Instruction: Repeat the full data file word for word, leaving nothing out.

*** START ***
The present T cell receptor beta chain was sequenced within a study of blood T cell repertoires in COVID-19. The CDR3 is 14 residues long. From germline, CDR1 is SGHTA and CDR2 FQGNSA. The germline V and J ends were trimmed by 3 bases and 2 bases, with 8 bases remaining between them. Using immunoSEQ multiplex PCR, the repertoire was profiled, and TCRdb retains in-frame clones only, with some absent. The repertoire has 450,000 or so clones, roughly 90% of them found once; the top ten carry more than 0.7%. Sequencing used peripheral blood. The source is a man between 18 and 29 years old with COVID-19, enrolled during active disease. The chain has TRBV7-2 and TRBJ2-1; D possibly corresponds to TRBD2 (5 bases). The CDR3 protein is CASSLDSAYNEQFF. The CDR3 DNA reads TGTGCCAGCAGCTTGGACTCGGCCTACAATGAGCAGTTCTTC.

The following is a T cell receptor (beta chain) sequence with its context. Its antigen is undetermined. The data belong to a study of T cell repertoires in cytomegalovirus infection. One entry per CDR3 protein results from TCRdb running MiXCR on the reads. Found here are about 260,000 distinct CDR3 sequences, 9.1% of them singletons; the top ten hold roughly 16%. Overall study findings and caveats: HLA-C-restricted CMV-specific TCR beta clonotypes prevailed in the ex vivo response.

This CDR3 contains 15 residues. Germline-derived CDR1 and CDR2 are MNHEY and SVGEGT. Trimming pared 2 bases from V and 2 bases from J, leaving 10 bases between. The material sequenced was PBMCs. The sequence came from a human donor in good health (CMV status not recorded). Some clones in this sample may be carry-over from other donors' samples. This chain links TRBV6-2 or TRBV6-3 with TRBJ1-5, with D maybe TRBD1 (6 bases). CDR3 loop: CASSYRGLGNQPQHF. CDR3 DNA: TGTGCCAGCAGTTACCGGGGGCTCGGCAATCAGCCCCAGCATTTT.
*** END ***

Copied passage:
The present T cell receptor beta chain was sequenced within a study of blood T cell repertoires in COVID-19. The CDR3 is 14 residues long. From germline, CDR1 is SGHTA and CDR2 FQGNSA. The germline V and J ends were trimmed by 3 bases and 2 bases, with 8 bases remaining between them. Using immunoSEQ multiplex PCR, the repertoire was profiled, and TCRdb retains in-frame clones only, with some absent. The repertoire has 450,000 or so clones, roughly 90% of them found once; the top ten carry more than 0.7%. Sequencing used peripheral blood. The source is a man between 18 and 29 years old with COVID-19, enrolled during active disease. The chain has TRBV7-2 and TRBJ2-1; D possibly corresponds to TRBD2 (5 bases). The CDR3 protein is CASSLDSAYNEQFF. The CDR3 DNA reads TGTGCCAGCAGCTTGGACTCGGCCTACAATGAGCAGTTCTTC.

The following is a T cell receptor (beta chain) sequence with its context. Its antigen is undetermined. The data belong to a study of T cell repertoires in cytomegalovirus infection. One entry per CDR3 protein results from TCRdb running MiXCR on the reads. Found here are about 260,000 distinct CDR3 sequences, 9.1% of them singletons; the top ten hold roughly 16%. Overall study findings and caveats: HLA-C-restricted CMV-specific TCR beta clonotypes prevailed in the ex vivo response.

This CDR3 contains 15 residues. Germline-derived CDR1 and CDR2 are MNHEY and SVGEGT. Trimming pared 2 bases from V and 2 bases from J, leaving 10 bases between. The material sequenced was PBMCs. The sequence came from a human donor in good health (CMV status not recorded). Some clones in this sample may be carry-over from other donors' samples. This chain links TRBV6-2 or TRBV6-3 with TRBJ1-5, with D maybe TRBD1 (6 bases). CDR3 loop: CASSYRGLGNQPQHF. CDR3 DNA: TGTGCCAGCAGTTACCGGGGGCTCGGCAATCAGCCCCAGCATTTT.